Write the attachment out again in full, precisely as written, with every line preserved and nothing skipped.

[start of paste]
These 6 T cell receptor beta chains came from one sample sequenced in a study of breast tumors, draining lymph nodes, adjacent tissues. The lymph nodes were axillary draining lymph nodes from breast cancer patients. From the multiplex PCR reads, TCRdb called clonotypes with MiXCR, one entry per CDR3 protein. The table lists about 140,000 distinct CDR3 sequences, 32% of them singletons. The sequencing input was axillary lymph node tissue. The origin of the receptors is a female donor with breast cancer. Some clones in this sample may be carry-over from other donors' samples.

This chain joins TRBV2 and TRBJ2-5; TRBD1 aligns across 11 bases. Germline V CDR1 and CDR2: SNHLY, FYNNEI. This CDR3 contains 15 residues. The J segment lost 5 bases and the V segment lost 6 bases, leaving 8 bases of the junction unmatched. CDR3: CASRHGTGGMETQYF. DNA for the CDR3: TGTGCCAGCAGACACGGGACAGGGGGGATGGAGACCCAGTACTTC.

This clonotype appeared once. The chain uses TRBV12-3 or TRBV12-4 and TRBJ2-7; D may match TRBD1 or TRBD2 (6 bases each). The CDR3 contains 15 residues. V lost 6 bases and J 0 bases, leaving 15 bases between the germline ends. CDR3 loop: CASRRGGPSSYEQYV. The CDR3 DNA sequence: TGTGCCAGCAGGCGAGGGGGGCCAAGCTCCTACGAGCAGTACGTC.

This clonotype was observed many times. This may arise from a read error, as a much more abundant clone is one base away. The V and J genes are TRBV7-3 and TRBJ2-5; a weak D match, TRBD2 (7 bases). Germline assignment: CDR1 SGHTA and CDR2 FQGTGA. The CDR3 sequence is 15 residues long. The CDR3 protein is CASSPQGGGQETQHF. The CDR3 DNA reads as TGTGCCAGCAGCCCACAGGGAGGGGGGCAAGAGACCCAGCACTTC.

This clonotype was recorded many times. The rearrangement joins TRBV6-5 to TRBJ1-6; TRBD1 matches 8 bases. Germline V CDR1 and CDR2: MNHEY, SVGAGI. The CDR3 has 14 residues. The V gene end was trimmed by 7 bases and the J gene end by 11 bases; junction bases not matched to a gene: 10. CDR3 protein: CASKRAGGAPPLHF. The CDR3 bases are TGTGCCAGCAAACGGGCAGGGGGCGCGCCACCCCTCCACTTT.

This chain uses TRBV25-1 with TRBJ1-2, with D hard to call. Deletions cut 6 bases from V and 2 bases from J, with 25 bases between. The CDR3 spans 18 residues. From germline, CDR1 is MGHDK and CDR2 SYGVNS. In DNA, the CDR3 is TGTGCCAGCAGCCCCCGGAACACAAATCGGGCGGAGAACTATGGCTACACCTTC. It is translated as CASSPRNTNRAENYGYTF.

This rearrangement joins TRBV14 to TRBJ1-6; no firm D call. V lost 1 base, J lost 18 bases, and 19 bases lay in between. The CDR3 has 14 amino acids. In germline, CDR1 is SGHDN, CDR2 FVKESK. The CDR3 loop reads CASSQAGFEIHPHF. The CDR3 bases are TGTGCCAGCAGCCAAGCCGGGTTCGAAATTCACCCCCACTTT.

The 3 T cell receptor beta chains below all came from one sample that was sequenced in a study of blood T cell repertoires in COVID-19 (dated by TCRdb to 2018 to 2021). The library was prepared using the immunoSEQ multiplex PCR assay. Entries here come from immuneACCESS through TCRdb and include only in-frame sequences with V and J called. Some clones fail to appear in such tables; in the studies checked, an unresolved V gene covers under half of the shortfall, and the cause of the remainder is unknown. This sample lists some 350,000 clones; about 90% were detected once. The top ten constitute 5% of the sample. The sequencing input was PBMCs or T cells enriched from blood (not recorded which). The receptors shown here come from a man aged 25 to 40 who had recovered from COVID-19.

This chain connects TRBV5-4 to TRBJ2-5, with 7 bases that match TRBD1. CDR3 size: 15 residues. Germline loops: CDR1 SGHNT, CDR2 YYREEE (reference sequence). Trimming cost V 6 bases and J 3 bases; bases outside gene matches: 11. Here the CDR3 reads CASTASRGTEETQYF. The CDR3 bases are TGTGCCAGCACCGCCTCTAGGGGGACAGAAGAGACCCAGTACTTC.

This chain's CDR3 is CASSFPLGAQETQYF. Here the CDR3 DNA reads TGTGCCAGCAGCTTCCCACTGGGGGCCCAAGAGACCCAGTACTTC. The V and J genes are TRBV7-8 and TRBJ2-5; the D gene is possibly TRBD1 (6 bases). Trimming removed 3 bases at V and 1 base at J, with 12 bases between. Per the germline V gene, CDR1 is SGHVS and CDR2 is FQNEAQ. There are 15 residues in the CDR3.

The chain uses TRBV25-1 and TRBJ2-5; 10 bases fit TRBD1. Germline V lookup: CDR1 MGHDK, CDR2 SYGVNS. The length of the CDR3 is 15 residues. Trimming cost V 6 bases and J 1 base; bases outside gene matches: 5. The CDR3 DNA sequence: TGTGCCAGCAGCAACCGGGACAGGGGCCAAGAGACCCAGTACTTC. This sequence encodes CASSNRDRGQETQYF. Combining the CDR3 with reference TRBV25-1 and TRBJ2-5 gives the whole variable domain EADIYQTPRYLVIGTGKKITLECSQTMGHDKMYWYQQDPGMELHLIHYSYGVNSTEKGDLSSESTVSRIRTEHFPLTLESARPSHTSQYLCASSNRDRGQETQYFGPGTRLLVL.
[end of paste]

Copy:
These 6 T cell receptor beta chains came from one sample sequenced in a study of breast tumors, draining lymph nodes, adjacent tissues. The lymph nodes were axillary draining lymph nodes from breast cancer patients. From the multiplex PCR reads, TCRdb called clonotypes with MiXCR, one entry per CDR3 protein. The table lists about 140,000 distinct CDR3 sequences, 32% of them singletons. The sequencing input was axillary lymph node tissue. The origin of the receptors is a female donor with breast cancer. Some clones in this sample may be carry-over from other donors' samples.

This chain joins TRBV2 and TRBJ2-5; TRBD1 aligns across 11 bases. Germline V CDR1 and CDR2: SNHLY, FYNNEI. This CDR3 contains 15 residues. The J segment lost 5 bases and the V segment lost 6 bases, leaving 8 bases of the junction unmatched. CDR3: CASRHGTGGMETQYF. DNA for the CDR3: TGTGCCAGCAGACACGGGACAGGGGGGATGGAGACCCAGTACTTC.

This clonotype appeared once. The chain uses TRBV12-3 or TRBV12-4 and TRBJ2-7; D may match TRBD1 or TRBD2 (6 bases each). The CDR3 contains 15 residues. V lost 6 bases and J 0 bases, leaving 15 bases between the germline ends. CDR3 loop: CASRRGGPSSYEQYV. The CDR3 DNA sequence: TGTGCCAGCAGGCGAGGGGGGCCAAGCTCCTACGAGCAGTACGTC.

This clonotype was observed many times. This may arise from a read error, as a much more abundant clone is one base away. The V and J genes are TRBV7-3 and TRBJ2-5; a weak D match, TRBD2 (7 bases). Germline assignment: CDR1 SGHTA and CDR2 FQGTGA. The CDR3 sequence is 15 residues long. The CDR3 protein is CASSPQGGGQETQHF. The CDR3 DNA reads as TGTGCCAGCAGCCCACAGGGAGGGGGGCAAGAGACCCAGCACTTC.

This clonotype was recorded many times. The rearrangement joins TRBV6-5 to TRBJ1-6; TRBD1 matches 8 bases. Germline V CDR1 and CDR2: MNHEY, SVGAGI. The CDR3 has 14 residues. The V gene end was trimmed by 7 bases and the J gene end by 11 bases; junction bases not matched to a gene: 10. CDR3 protein: CASKRAGGAPPLHF. The CDR3 bases are TGTGCCAGCAAACGGGCAGGGGGCGCGCCACCCCTCCACTTT.

This chain uses TRBV25-1 with TRBJ1-2, with D hard to call. Deletions cut 6 bases from V and 2 bases from J, with 25 bases between. The CDR3 spans 18 residues. From germline, CDR1 is MGHDK and CDR2 SYGVNS. In DNA, the CDR3 is TGTGCCAGCAGCCCCCGGAACACAAATCGGGCGGAGAACTATGGCTACACCTTC. It is translated as CASSPRNTNRAENYGYTF.

This rearrangement joins TRBV14 to TRBJ1-6; no firm D call. V lost 1 base, J lost 18 bases, and 19 bases lay in between. The CDR3 has 14 amino acids. In germline, CDR1 is SGHDN, CDR2 FVKESK. The CDR3 loop reads CASSQAGFEIHPHF. The CDR3 bases are TGTGCCAGCAGCCAAGCCGGGTTCGAAATTCACCCCCACTTT.

The 3 T cell receptor beta chains below all came from one sample that was sequenced in a study of blood T cell repertoires in COVID-19 (dated by TCRdb to 2018 to 2021). The library was prepared using the immunoSEQ multiplex PCR assay. Entries here come from immuneACCESS through TCRdb and include only in-frame sequences with V and J called. Some clones fail to appear in such tables; in the studies checked, an unresolved V gene covers under half of the shortfall, and the cause of the remainder is unknown. This sample lists some 350,000 clones; about 90% were detected once. The top ten constitute 5% of the sample. The sequencing input was PBMCs or T cells enriched from blood (not recorded which). The receptors shown here come from a man aged 25 to 40 who had recovered from COVID-19.

This chain connects TRBV5-4 to TRBJ2-5, with 7 bases that match TRBD1. CDR3 size: 15 residues. Germline loops: CDR1 SGHNT, CDR2 YYREEE (reference sequence). Trimming cost V 6 bases and J 3 bases; bases outside gene matches: 11. Here the CDR3 reads CASTASRGTEETQYF. The CDR3 bases are TGTGCCAGCACCGCCTCTAGGGGGACAGAAGAGACCCAGTACTTC.

This chain's CDR3 is CASSFPLGAQETQYF. Here the CDR3 DNA reads TGTGCCAGCAGCTTCCCACTGGGGGCCCAAGAGACCCAGTACTTC. The V and J genes are TRBV7-8 and TRBJ2-5; the D gene is possibly TRBD1 (6 bases). Trimming removed 3 bases at V and 1 base at J, with 12 bases between. Per the germline V gene, CDR1 is SGHVS and CDR2 is FQNEAQ. There are 15 residues in the CDR3.

The chain uses TRBV25-1 and TRBJ2-5; 10 bases fit TRBD1. Germline V lookup: CDR1 MGHDK, CDR2 SYGVNS. The length of the CDR3 is 15 residues. Trimming cost V 6 bases and J 1 base; bases outside gene matches: 5. The CDR3 DNA sequence: TGTGCCAGCAGCAACCGGGACAGGGGCCAAGAGACCCAGTACTTC. This sequence encodes CASSNRDRGQETQYF. Combining the CDR3 with reference TRBV25-1 and TRBJ2-5 gives the whole variable domain EADIYQTPRYLVIGTGKKITLECSQTMGHDKMYWYQQDPGMELHLIHYSYGVNSTEKGDLSSESTVSRIRTEHFPLTLESARPSHTSQYLCASSNRDRGQETQYFGPGTRLLVL.